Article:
At the beginning of this new millennium, regional economies are confronting momentous changes. The globalisation of trade and economic activity is increasingly testing their ability to adapt and maintain their competitive edge. There is a tendency for income and performance gaps to widen between and within regions, and the cost of maintaining social cohesion is increasing. Rapid technological change and greater use of knowledge are offering new opportunities for local and regional development but demand further investment from enterprises, reorganisation of labour and production, more advanced skills and environmental improvements.
The OECD would like to thank the Swedish authorities at the national and subnational levels for their co-operation and support during the reviewing process. Special thanks go to Mr. Sverker Lindblad and Ms. Hanna Wiik, Ministry of Enterprise, Energy and Communications of Sweden, for the overall co-ordination of the project with the local team. The OECD is also grateful to the authorities of Västra Götaland and Norrbotten as well as Göteborg, Luleå and Kiruna for hosting on-site OECD study missions.
Assessment and recommendations
The combination of growth and equity objectives in Sweden has always had a strong territorial dimension. Based on an export-oriented, R&D-intensive industrial policy, Sweden has achieved one of the highest levels of GDP per capita and the strongest GDP growth rates over the past decade in the OECD area with a striking level of spatial concentration (51% of the national population and 57% of the national output are in the three regions of Stockholm, Västra Götaland, and Skåne in 2005).
Regional Development in Sweden
Sweden is a small open economy exporting a large share of its domestic production. The cold climate and particular geography creates an uneven distribution of the population with pockets of concentration, and surprisingly low levels of inter regional inequalities. Chapter 1 is comprised of three main sections. The first section identifies Sweden’s main macroeconomic strengths and challenges. The second section illustrates the high levels of economic and demographic concentration present in Sweden, their impact on national output and the low levels of inter regional inequalities. This section also evaluates the asymmetric impact of the global financial crisis on Swedish regions. The third section assesses the main factors of growth at the regional level and identifies opportunities for growth in the areas of promoting innovation, enlarging labour markets, improving inter regional linkages and examining future sources of growth in rural regions in renewable energies.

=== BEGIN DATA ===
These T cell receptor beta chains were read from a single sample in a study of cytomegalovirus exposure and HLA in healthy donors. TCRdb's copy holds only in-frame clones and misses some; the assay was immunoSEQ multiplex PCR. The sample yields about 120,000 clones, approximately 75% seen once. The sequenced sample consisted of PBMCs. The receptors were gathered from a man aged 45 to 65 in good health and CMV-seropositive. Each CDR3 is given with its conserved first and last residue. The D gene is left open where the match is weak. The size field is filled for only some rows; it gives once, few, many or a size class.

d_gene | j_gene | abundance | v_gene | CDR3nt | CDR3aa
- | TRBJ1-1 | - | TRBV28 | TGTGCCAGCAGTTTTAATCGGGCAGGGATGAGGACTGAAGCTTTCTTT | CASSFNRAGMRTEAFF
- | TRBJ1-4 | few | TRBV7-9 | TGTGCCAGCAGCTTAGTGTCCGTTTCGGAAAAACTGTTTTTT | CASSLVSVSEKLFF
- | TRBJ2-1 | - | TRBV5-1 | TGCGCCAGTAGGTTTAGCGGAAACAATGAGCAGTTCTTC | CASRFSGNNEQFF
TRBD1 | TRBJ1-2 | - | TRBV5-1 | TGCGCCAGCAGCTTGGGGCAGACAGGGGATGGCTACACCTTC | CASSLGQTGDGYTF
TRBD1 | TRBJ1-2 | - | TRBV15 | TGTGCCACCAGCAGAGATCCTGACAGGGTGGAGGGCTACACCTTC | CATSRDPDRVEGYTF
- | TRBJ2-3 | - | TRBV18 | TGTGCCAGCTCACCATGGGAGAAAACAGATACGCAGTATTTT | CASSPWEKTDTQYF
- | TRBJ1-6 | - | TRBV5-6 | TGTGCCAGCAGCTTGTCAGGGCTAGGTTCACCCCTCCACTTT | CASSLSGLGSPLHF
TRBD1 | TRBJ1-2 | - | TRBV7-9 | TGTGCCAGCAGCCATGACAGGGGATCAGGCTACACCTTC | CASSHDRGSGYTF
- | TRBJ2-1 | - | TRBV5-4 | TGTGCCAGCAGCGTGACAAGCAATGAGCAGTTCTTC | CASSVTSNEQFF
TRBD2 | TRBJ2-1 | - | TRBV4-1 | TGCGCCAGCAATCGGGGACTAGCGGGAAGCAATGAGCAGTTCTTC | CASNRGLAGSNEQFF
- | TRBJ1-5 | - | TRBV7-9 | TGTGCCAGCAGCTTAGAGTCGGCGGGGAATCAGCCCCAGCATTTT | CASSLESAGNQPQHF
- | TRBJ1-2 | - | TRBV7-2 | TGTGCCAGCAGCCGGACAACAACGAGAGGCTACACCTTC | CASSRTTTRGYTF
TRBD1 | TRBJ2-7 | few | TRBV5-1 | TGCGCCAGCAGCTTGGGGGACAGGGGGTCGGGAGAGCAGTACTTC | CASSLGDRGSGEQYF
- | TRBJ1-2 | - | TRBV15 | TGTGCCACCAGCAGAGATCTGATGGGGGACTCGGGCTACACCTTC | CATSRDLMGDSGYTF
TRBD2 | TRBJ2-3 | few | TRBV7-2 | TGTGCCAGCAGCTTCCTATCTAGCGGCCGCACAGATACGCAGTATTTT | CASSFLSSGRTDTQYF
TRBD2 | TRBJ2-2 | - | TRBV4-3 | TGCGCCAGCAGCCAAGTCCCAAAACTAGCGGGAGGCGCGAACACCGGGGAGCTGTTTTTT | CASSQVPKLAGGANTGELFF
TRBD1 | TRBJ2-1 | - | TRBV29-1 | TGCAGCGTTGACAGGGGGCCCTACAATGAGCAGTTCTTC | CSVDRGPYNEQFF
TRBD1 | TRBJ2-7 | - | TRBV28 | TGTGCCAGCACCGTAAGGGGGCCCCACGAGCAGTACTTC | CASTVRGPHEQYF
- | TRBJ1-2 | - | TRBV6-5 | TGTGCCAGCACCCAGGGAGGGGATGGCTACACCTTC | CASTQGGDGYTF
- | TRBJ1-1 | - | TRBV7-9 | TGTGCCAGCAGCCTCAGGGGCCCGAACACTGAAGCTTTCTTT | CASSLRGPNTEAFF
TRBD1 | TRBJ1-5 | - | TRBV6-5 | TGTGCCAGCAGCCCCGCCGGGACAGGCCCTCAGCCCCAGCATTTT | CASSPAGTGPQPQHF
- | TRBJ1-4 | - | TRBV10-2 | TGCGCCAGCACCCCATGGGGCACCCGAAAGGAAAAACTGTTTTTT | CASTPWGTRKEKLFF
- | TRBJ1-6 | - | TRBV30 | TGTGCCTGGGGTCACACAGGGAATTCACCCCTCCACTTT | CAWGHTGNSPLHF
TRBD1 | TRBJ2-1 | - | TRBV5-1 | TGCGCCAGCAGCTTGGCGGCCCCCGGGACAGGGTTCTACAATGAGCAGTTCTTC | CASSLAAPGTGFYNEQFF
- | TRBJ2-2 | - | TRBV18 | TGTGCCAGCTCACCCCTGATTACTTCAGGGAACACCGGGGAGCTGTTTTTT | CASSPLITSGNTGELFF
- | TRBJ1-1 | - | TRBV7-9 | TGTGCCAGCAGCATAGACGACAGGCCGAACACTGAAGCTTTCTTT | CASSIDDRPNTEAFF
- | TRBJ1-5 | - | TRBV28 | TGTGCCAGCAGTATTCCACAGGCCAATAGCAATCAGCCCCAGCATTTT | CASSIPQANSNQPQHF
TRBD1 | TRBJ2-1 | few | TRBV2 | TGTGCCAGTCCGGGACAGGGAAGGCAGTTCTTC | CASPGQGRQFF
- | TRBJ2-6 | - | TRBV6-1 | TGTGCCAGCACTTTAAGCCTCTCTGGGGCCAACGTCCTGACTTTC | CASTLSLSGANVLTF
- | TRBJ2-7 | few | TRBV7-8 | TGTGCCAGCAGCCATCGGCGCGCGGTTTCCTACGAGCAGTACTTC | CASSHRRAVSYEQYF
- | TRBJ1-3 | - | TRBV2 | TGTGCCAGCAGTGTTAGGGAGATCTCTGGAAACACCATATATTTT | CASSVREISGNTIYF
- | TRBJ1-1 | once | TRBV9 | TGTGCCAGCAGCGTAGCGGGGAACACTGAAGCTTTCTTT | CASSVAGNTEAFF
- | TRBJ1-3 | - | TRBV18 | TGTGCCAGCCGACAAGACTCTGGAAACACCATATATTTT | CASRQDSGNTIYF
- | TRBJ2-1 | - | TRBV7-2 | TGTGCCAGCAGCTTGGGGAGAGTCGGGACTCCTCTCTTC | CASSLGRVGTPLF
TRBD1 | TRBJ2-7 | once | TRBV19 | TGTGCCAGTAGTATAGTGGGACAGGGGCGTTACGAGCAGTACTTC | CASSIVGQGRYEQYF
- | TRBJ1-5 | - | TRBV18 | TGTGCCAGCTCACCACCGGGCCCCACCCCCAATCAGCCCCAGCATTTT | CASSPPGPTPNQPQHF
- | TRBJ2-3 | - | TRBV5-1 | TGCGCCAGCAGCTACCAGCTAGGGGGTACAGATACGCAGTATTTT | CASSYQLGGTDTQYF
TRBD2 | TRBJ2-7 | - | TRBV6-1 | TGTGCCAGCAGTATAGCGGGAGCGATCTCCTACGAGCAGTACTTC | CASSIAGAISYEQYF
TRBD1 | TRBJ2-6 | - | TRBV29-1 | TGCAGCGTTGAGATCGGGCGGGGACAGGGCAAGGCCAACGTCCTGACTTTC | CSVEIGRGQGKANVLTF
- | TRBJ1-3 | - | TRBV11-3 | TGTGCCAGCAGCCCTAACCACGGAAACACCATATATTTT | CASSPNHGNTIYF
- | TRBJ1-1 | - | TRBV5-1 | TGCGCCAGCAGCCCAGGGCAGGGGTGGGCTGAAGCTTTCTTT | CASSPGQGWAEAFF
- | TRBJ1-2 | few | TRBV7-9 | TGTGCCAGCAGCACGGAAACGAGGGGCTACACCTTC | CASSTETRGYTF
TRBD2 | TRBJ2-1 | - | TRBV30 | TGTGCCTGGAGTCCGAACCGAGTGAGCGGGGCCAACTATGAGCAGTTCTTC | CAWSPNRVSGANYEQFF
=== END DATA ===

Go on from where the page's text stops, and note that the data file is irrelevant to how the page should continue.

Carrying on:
Exploiting Cross-sectoral Synergies through Regional Policy in Sweden
Reinforcing Sweden’s capacity to sustain growth and equity in the long term requires synergies among sectoral policies at the national an d reg i ona l scal e in order t o en han ce in n ovat i on a nd entrepreneurship in all regions. Building on the government’s renewed commitment to regional growth policy, recent initiatives have focused on promoting business development in all parts of the country including sparsely populated regions. Further efforts to facilitate the diffusion of knowledge and to improve the functioning of regional labour markets through more effective urban-rural linkages could help maximise regional growth potential. This chapter starts with an overview of recent regional policy in Sweden. It then discusses policy options to strengthen regional innovation systems, to fully exploit regional skills, and to explore regional opportunities for green growth. Finally, it considers ways to better link infrastructure investment with regional development priorities.
Reconsidering Multi-level Governance Arrangements for more Effective Regional Development
Whether Sweden can still achieve growth and equity objectives in the future will largely depend on its capacity to set in motion a virtuous circle based on synergies among sectoral policies at the regional scale. This calls for a collaborative process of policy design and implementation involving all levels of government. Sweden’s multi level governance system has sometimes been compared to an "hourglass", as it combines a highly decentralised system for the provision of welfare services with a relatively centralised system for strategic planning and regional development. In addition to external and structural constraints, institutional challenges can hamper the effective implementation of regional development policy objectives. This chapter is divided in two sections. The first section assesses the key strengths and challenges of Swedish governance arrangements for achieving its twin objectives of sustained territorial equity and enhanced regional growth. The second section seeks responses to challenges for bridging co ordination gaps across policies at the regional level, further empowering regional actors for regional growth policy and enhancing cost effective local public services.
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